Taipower swings to loss amid higher costs

2017/05/16 19:44:34
(CNA file photo)

(CNA file photo)

Taipei, May 16 (CNA) Taiwan Power Co. (Taipower, 台電), one of four state-owned companies run by the Ministry of Economic Affairs (MOEA), said Tuesday that due to a spike in the cost of power generation, it had slipped to a loss in the first four months of the year.

The company posted NT$5.4 billion (US$179 million) in losses for the January-April period after recording NT$39.61 billion in annual pretax profit last year.

The losses in the first four months of the year were due to higher costs for fuel and natural gas to generate electricity amid increased demand and a shortfall in nuclear power supply, Taipower said, adding that its bottom line was also squeezed by a more than 26 percent increase in coal prices.

Attributing the high electricity demand to relatively warm temperatures so far this year, the company noted that it had recorded NT$17.8 billion in pretax profit in the first four months of 2016 and had remained profitable from 2014-2016.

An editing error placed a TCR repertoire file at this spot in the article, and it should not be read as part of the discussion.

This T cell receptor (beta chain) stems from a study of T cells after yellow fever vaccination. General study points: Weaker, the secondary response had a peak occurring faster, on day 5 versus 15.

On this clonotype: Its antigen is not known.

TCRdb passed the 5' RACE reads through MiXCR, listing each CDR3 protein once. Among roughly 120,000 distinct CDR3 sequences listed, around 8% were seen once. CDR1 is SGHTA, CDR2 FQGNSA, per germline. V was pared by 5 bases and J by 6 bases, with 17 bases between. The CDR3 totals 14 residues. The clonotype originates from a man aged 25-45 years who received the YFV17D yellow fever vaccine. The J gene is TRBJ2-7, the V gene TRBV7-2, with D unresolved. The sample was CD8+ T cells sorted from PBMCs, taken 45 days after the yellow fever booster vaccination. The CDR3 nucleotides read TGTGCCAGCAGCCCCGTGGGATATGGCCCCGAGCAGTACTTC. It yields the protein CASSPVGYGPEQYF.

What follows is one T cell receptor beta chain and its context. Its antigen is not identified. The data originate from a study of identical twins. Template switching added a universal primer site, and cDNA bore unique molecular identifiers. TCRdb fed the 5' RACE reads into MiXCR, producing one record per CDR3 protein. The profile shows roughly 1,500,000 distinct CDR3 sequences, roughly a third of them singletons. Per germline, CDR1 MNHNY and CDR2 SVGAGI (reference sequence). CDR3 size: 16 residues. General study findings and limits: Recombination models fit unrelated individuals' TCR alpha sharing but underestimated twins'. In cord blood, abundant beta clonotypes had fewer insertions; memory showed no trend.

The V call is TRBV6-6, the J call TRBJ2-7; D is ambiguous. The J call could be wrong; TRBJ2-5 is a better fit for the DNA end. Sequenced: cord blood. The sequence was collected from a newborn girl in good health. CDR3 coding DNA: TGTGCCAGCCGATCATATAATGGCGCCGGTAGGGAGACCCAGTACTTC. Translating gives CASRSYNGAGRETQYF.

Taipower was the only one of the four MOEA-run enterprises to report a loss for the January to April period this year.

CPC Corp., Taiwan (中油) benefited from higher international crude oil prices, raking in more than NT$10 billion in pretax profit in the four-month period, the highest among the three profitable companies.

It reported a pretax profit of NT$10.89 billion for four-month period, a sharp rise from NT$4.2 billion a year earlier, as an increase in international crude oil prices boosted its product prices.

In 2016, CPC posted NT$35.4 billion in pretax profit after reporting a loss of NT$1.4 billion the previous year.

Meanwhile, Taiwan Sugar Corp. (Taisugar, 台糖) posted NT$1.46 billion in pretax profit for the January to April period, down from NT$2.32 billion a year earlier, citing a decline in revenue from property development.

The fourth MOEA-run company, Taiwan Water Corp. (TWC, 台水), saw a year-on-year increase in pretax profit for the four-month period, from NT$195 million to NT$525 million, amid higher water consumption in the industrial sector.

(By Huang Li-yun and Frances Huang)

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